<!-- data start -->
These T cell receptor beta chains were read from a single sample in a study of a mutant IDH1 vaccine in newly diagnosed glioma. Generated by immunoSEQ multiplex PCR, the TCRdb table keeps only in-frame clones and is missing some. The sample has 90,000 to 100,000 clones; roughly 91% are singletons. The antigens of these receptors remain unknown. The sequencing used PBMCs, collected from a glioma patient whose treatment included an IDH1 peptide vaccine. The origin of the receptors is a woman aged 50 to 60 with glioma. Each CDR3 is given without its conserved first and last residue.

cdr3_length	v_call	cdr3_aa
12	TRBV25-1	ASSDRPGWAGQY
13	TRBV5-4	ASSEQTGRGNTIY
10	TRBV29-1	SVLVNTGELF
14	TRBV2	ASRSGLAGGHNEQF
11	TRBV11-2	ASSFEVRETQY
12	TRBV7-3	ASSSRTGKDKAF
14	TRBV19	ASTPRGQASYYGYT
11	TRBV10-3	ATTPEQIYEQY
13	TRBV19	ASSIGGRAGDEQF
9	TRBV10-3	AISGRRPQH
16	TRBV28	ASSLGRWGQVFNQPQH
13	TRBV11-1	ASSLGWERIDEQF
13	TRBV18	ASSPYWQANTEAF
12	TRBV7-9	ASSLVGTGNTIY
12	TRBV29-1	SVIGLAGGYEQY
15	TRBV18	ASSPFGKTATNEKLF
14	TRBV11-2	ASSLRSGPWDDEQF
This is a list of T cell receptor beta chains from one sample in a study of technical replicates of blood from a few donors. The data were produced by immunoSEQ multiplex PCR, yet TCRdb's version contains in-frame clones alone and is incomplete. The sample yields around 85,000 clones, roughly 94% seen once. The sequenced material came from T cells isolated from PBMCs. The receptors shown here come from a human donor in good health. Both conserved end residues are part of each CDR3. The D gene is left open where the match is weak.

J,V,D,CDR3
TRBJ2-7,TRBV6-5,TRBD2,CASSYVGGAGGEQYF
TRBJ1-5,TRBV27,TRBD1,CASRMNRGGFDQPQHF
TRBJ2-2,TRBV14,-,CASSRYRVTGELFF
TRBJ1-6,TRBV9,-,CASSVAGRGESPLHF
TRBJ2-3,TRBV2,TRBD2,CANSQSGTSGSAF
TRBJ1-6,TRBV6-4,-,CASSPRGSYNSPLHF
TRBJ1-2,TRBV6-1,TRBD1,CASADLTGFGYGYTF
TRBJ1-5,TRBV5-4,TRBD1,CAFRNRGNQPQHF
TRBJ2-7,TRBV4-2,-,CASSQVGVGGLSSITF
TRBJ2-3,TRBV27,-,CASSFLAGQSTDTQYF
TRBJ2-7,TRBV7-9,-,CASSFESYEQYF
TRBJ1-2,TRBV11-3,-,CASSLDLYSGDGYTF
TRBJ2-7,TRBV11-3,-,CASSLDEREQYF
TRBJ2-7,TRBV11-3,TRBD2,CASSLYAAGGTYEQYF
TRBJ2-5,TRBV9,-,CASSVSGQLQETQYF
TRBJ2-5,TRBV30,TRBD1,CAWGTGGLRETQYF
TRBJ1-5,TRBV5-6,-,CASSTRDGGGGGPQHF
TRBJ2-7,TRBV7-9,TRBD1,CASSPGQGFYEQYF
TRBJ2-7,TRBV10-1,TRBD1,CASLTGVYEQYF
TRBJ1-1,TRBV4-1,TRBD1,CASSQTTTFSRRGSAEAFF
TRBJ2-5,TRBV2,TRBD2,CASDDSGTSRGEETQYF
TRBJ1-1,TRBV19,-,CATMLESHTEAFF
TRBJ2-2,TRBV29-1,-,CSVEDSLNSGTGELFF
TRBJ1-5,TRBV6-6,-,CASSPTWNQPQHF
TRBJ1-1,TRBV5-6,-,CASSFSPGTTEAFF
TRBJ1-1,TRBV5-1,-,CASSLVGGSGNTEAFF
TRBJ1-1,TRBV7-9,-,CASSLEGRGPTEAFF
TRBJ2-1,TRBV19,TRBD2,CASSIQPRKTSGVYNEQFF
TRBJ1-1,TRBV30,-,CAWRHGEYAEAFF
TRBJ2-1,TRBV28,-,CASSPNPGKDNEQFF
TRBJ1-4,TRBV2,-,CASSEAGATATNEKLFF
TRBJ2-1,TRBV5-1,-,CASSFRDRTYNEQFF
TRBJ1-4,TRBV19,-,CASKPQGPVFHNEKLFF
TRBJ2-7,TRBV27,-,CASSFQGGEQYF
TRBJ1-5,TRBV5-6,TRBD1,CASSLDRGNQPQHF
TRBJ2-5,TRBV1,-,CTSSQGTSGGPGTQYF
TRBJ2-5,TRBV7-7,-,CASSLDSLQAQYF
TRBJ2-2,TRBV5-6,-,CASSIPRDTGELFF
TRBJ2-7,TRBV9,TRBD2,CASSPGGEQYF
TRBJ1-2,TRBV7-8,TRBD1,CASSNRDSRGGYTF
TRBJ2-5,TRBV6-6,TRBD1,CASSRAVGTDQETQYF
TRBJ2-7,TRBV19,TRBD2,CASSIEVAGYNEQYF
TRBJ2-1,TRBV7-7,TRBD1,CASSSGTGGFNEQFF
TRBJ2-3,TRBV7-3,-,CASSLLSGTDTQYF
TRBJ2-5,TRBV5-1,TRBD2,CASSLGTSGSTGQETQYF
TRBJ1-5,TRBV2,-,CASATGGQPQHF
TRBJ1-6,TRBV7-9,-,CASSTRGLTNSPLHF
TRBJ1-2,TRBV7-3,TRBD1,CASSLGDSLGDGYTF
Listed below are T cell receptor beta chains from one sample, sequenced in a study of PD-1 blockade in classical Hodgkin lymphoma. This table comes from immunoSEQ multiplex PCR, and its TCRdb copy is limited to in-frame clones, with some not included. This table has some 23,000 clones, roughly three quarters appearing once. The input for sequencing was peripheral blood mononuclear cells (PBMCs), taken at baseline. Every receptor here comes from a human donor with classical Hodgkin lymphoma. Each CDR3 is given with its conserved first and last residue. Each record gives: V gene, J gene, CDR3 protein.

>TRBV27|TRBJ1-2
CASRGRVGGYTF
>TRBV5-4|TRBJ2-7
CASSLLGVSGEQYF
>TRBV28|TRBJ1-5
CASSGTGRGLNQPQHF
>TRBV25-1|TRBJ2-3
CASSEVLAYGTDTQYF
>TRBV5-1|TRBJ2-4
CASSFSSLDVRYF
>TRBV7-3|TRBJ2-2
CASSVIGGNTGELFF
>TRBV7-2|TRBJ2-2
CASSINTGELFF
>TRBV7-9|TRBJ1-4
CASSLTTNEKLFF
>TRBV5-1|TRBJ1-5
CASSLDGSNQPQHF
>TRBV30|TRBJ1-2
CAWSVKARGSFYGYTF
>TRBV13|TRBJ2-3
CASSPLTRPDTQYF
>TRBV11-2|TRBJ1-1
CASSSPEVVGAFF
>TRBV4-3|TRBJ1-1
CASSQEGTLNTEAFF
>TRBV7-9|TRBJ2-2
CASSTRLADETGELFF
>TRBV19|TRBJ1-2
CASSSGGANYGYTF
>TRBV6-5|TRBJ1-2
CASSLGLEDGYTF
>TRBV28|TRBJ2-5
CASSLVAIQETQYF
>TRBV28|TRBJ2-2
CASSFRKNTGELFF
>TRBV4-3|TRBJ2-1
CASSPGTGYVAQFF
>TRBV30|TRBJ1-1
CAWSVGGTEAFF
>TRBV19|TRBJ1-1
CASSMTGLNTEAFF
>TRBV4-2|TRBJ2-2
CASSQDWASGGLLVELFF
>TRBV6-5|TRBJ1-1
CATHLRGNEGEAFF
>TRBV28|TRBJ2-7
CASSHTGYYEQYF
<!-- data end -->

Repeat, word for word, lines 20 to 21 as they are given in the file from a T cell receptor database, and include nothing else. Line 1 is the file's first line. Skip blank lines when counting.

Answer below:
This is a list of T cell receptor beta chains from one sample in a study of technical replicates of blood from a few donors. The data were produced by immunoSEQ multiplex PCR, yet TCRdb's version contains in-frame clones alone and is incomplete. The sample yields around 85,000 clones, roughly 94% seen once. The sequenced material came from T cells isolated from PBMCs. The receptors shown here come from a human donor in good health. Both conserved end residues are part of each CDR3. The D gene is left open where the match is weak.

J,V,D,CDR3